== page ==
Not all team members who feel lost will speak up (even if they are invited to at team meetings). Some people prefer a self-directed approach, while others would prefer to have a designated person they can ask if they have questions. Give your employees multiple options so they know they can get help in the way that feels the most comfortable for them.

4. Use video as a regular part of your internal communication strategy

If you are looking for ways to keep your team updated about company news and developments which are essential for them to know, don’t be shy about including them in a video. Unfortunately, if you are relying on including this information in long email formats, you run the risk of losing your audience before they can interpret the message.

Some employees simply won’t bother to read to the end. Others will read to the end but won’t be sure exactly what they read, and others will misinterpret the message entirely. Put it in a video format and employees can watch it multiple times if need be.

5. Be open with company objectives and goals regularly

In some organizations, the only people who have objectives to meet are the sales staff. Other employees only hear whether the company is doing well when the company president thanks them for their hard work at the end of the year.

When employees know what their employer expects them to achieve, they can commit their efforts to achieving the goals jointly. It is not expected that one person or one team is responsible for meeting the goals. Everyone can contribute toward the company reaching its goals; once they are met, the entire company can take credit for its success.

6. Create a company culture where employees are valued

The old idea of running a company where the incentive for someone coming to work was the paycheck at the end of a pay period has gone by the wayside. Yes, there are financial incentives for people to go to work, but there are other reasons why they choose to work for a specific company —your company! — as well.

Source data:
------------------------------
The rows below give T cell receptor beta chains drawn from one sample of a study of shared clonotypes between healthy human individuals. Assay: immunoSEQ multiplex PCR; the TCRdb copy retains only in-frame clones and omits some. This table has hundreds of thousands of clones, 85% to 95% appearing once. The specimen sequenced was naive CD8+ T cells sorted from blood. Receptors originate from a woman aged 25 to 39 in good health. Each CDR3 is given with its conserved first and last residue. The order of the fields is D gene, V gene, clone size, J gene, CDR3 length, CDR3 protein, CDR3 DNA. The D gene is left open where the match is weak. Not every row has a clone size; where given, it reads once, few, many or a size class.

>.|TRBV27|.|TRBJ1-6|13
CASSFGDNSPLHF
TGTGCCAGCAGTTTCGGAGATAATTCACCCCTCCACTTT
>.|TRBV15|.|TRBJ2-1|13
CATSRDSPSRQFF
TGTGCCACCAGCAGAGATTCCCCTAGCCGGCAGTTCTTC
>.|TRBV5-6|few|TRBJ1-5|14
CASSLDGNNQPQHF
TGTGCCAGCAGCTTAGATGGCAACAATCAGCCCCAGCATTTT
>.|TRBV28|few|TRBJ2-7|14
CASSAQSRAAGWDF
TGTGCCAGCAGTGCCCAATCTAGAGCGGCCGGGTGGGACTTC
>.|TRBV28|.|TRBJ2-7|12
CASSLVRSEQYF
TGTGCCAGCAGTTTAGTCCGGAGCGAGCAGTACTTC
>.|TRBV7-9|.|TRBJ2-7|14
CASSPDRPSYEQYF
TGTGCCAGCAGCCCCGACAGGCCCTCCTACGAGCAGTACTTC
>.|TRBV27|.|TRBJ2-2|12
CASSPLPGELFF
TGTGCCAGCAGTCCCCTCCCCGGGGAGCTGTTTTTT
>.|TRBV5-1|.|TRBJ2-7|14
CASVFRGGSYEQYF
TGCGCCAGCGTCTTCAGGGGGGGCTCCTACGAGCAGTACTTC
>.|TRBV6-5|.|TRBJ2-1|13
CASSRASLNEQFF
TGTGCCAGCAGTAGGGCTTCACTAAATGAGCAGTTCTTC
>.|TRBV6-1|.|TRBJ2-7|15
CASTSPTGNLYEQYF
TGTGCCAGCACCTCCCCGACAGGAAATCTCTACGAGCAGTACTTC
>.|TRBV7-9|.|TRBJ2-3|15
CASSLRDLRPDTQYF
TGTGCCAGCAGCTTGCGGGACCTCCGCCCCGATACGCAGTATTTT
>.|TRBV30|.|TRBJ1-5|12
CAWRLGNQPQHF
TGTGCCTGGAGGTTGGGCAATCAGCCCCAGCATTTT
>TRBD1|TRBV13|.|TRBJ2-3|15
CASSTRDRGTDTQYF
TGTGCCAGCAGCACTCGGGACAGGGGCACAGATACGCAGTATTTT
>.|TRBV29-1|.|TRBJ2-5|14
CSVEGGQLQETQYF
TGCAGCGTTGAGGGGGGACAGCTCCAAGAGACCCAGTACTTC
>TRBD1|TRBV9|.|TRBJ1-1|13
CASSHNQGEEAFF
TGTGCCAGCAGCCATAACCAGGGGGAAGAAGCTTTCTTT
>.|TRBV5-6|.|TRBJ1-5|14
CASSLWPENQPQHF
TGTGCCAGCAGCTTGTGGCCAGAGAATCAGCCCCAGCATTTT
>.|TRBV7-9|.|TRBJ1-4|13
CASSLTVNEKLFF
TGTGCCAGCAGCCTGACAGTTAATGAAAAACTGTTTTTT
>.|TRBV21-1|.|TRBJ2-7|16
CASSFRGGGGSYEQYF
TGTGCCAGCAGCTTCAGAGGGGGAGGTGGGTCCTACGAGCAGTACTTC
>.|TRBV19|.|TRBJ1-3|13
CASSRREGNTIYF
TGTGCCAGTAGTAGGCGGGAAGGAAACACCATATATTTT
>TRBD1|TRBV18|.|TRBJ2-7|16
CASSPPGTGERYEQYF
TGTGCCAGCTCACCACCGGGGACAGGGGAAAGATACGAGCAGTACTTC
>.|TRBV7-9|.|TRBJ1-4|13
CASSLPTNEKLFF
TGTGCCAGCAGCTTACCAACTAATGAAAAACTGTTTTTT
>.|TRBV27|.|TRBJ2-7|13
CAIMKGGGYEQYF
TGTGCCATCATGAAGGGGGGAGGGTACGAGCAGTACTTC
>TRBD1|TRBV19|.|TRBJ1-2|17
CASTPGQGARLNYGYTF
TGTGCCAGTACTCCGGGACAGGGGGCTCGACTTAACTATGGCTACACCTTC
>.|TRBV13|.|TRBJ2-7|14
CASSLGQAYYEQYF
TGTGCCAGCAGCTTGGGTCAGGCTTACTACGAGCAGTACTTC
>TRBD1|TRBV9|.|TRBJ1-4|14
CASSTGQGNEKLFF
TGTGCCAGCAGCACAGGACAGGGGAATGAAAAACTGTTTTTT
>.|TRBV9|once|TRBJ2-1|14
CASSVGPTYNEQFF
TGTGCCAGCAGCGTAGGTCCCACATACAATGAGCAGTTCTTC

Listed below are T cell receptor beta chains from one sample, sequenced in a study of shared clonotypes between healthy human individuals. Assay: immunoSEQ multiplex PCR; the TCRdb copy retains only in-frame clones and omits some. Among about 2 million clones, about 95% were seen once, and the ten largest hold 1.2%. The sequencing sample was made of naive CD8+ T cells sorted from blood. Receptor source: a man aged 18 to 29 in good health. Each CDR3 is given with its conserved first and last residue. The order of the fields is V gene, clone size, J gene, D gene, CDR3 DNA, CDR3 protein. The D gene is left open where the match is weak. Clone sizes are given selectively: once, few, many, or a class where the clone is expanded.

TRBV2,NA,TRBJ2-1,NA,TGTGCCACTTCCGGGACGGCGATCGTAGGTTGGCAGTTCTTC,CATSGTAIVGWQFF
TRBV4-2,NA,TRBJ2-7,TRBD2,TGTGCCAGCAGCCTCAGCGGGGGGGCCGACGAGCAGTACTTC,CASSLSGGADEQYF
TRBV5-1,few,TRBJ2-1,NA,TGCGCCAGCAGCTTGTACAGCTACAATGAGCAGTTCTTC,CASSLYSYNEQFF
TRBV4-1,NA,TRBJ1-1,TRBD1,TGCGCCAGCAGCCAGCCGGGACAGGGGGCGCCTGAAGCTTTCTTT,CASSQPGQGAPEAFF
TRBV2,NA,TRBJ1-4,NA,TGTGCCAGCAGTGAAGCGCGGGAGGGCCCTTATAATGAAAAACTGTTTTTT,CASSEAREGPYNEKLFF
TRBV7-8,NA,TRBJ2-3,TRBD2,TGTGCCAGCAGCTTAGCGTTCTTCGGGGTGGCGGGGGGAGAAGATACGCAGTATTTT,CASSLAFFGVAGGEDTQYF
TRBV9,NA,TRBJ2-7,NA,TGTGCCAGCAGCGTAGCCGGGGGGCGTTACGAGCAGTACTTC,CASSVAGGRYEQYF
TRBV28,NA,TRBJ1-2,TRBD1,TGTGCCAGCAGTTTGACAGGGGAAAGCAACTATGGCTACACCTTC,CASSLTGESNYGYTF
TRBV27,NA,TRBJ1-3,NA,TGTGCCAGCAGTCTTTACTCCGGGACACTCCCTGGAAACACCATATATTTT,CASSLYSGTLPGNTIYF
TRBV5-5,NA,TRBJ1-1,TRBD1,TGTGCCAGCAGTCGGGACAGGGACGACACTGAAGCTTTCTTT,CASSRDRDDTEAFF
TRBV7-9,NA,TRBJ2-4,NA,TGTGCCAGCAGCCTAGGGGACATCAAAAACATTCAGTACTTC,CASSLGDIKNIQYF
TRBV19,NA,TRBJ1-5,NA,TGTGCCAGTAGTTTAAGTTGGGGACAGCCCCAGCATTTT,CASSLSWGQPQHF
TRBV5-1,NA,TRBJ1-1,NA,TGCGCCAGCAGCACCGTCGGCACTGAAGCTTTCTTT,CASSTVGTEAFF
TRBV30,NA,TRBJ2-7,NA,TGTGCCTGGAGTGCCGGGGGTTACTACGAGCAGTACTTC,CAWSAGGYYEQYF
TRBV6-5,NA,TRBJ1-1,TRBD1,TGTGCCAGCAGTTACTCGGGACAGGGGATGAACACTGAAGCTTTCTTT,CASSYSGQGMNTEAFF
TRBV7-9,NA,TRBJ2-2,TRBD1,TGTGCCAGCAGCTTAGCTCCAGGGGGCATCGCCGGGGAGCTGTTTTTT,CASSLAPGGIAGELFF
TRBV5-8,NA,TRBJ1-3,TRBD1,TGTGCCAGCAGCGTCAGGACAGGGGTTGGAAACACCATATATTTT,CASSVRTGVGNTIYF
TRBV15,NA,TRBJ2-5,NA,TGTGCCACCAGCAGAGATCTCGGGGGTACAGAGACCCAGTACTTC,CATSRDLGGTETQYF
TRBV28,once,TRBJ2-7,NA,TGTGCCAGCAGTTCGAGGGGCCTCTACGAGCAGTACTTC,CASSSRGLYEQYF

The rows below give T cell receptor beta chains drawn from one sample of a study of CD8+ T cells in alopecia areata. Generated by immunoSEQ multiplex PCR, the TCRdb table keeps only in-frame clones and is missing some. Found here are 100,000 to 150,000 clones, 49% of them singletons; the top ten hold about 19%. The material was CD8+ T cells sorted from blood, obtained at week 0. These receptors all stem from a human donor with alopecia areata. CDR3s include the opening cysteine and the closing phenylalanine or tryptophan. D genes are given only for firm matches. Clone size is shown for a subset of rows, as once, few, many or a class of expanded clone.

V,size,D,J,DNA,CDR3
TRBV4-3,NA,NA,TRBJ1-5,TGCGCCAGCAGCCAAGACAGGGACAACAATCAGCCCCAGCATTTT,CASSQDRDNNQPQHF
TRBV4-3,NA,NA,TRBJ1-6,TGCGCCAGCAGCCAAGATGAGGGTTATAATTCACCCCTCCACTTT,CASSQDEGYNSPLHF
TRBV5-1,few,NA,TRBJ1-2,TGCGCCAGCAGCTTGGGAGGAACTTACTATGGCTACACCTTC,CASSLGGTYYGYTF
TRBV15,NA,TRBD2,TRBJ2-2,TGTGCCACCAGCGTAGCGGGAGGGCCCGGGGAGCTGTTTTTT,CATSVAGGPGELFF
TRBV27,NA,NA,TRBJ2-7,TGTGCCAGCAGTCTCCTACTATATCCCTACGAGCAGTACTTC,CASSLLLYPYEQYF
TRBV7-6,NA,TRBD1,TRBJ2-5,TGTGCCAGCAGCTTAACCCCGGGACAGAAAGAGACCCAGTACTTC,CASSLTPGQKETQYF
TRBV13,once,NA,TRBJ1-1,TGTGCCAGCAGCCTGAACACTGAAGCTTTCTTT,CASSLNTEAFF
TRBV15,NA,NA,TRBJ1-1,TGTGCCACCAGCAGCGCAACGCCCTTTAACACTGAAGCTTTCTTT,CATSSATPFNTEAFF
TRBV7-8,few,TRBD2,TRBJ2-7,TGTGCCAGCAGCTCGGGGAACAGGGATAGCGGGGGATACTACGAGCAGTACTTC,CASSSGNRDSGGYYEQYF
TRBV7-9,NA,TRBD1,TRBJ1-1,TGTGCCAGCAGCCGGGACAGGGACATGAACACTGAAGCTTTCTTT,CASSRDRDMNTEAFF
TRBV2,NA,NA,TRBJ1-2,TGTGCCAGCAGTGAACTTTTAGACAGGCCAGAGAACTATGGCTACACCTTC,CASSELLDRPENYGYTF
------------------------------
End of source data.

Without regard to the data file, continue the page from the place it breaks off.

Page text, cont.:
Avoid creating an atmosphere in your company where your employees feel as though they are reaching for the proverbial carrot being dangled in front of them from a stick. If they behave in a certain way, they will be rewarded. If not, they will be “punished” by not being able to get better assignments to work on, ignored in meetings, or other petty ways to get back at the employee.

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7. Conduct stay interviews as part of the company routine

The best way to retain great employees is to ask them what they like about their jobs and what the company can do to improve their work environment. If you want to improve the performance of team members who are considered “average,” do the same for them.

Schedule an interview with the employee’s direct supervisor, the HR director, or a company executive. Let the employee know that anything said during the interview is considered confidential and “off the record” so the employee feels comfortable about sharing anything they want to about improvements to the workplace. This is a place to find solutions; an employer can’t act on an issue if they aren’t aware of it.

8. Use employee profiles to raise productivity and connectivity between employees

This is one of the most innovative internal communication ideas you can introduce in your organization. According to a McKinsey Global Institute study, the average information worker spent approximately 20% of their time at work looking for information internally or tracking down colleagues who can assist with a task.